Possible Fish Regulation Changes
Annual meeting for Pacific Halibut Commission underway
The International Pacific Halibut Commission (IPHC) is holding its annual meeting in Anchorage this week to decide on quotas and regulatory changes, as well as the dates for the upcoming season.
People involved in the halibut fishing industry – from charter boat owners, to big commercial operators were at the meeting Tuesday to find out how their business will be affected.
KTVA CBS 11 was able to get some idea of the changes being presented, as well as some of the concern throughout the industry about the decline of halibut numbers and size.
The number one concern for fisherman at the IPHC meeting, Tuesday, is the health and future of the stock.
“At the ground level we know something is wrong,” said Roland Maw of the Cook Inlet Drift Association.
“They're seeing lots of little fish that aren't big enough for harvest and that's a real cause for concern, for people,” said Director Of Petersburg Vessel Owners Association, Julianne Curry.
Later this week the commission will decide on whether to relax regulations for guided sports fishing in Southeast Alaska.
According to Charter Operators, stricter limits have been hurting business.
“So the biggest halibut on a guided trip last year [you] could keep in Southeast Alaska was 37 inches long, and they were allowed one per day,” said Tom Ohaus. “That's a 22 pound, 23 pound halibut and that was pretty damaging to our industry.”
Fisherman in Southeast, are hoping the commission will make a decision to increase the amount they can catch.
“They are pretty happy that area 2C is showing signs of stability – we’ve seen a 76 percent reduction in quota since about 2006 and that's been pretty devastating to peoples business,” said Curry.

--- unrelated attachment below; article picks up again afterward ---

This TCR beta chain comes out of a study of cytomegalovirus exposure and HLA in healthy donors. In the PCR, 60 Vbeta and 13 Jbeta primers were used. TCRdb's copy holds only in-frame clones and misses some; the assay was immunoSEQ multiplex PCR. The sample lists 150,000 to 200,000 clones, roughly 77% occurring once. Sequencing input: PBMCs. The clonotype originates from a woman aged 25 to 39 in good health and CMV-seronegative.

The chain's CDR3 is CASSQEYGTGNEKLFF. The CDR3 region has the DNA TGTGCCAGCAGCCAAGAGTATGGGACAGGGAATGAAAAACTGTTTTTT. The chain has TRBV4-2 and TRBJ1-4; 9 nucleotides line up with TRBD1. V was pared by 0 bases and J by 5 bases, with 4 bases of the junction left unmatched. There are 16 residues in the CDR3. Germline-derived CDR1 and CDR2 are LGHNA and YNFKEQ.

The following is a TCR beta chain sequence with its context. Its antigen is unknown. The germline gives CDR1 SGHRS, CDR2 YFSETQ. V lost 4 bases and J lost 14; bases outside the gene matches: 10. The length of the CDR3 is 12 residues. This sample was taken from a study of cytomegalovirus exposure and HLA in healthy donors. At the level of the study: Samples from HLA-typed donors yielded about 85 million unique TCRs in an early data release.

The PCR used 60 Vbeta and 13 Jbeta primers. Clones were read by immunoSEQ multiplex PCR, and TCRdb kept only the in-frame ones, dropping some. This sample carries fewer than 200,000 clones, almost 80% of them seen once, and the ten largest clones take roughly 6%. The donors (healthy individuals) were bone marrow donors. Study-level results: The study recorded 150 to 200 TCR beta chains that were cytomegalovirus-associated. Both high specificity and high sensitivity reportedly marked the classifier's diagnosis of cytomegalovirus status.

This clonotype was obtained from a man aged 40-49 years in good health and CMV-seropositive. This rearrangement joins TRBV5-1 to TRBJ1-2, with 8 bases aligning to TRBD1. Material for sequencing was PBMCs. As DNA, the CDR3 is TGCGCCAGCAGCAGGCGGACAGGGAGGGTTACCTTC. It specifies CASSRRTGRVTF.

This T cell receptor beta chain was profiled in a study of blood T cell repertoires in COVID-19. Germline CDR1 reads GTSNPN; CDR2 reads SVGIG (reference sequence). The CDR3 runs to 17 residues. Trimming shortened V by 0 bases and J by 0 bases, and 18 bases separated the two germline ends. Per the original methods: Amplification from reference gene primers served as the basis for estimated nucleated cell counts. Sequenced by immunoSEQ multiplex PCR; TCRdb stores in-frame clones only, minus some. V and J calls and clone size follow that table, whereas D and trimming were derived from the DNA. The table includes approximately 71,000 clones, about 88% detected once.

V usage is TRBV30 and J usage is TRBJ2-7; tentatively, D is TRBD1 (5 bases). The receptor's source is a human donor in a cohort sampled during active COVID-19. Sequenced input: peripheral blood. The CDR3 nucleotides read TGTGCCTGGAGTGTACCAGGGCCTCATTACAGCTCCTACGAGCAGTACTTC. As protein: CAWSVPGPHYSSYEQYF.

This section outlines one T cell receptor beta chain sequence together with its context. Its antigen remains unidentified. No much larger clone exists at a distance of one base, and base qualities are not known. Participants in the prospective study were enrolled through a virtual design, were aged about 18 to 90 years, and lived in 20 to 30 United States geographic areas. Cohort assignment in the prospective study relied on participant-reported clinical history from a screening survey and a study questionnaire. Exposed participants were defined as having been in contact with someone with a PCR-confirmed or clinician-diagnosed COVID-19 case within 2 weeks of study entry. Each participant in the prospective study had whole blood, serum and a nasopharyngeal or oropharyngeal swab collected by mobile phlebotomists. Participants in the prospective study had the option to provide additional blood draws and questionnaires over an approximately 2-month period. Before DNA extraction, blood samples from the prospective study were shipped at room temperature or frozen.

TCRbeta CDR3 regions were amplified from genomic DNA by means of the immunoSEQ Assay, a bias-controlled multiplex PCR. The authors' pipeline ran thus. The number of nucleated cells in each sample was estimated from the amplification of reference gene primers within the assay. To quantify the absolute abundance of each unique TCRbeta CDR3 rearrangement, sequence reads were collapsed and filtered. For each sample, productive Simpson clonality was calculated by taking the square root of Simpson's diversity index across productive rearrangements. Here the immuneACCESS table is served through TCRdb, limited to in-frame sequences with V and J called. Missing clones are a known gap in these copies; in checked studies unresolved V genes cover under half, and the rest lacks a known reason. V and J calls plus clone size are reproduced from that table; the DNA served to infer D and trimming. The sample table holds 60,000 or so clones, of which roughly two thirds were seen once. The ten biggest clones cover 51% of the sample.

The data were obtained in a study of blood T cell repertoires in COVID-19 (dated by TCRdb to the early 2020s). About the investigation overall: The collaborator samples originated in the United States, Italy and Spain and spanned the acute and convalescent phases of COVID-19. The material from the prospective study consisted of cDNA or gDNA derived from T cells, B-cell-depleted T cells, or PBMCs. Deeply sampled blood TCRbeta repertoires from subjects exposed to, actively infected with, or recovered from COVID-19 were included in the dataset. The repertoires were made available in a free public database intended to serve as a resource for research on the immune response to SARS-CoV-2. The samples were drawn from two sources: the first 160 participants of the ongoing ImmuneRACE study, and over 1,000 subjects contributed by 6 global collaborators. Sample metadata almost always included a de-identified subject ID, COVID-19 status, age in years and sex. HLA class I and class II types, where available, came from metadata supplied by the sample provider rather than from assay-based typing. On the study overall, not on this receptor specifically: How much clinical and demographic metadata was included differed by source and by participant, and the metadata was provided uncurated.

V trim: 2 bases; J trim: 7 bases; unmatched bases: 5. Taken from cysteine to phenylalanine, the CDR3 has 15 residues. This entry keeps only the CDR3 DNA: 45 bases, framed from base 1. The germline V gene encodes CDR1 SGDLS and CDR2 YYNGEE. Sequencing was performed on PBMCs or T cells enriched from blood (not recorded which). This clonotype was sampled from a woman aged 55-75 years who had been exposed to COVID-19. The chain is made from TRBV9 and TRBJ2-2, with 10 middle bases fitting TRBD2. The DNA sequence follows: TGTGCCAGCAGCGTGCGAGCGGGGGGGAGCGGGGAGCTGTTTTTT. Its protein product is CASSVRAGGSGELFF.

” We aren't seeing a rebound in either the size of the fish or the number of fish that the models are predicting," said Maw.
Arguments continue between the different groups involved in halibut fishing – as to whether everyone is taking their fair share of cutback pain.
"The commercial charter sector has been very resistant and very politically active to say that some how they should be immune to some of these restrictions,” said Maw.
The Charter industry has a different view.
“I think people can argue about what our quota should be, but right now our quota is clearly established and nobody is saying give us a regulation to exceed that quota,” said Ohaus.
Some in the charter business say regulation’s is where the problems lies.
The IPHAC meeting will continue until Friday.
One of the other changes on the table is the overall catch limit for the Cook Inlet area. Staff, are recommending the catch limit for 2012 be reduced from around 14.4 million pounds to 11.9 million pounds. This is expected to have an impact on commercial fisherman, but not so much for the charter industry.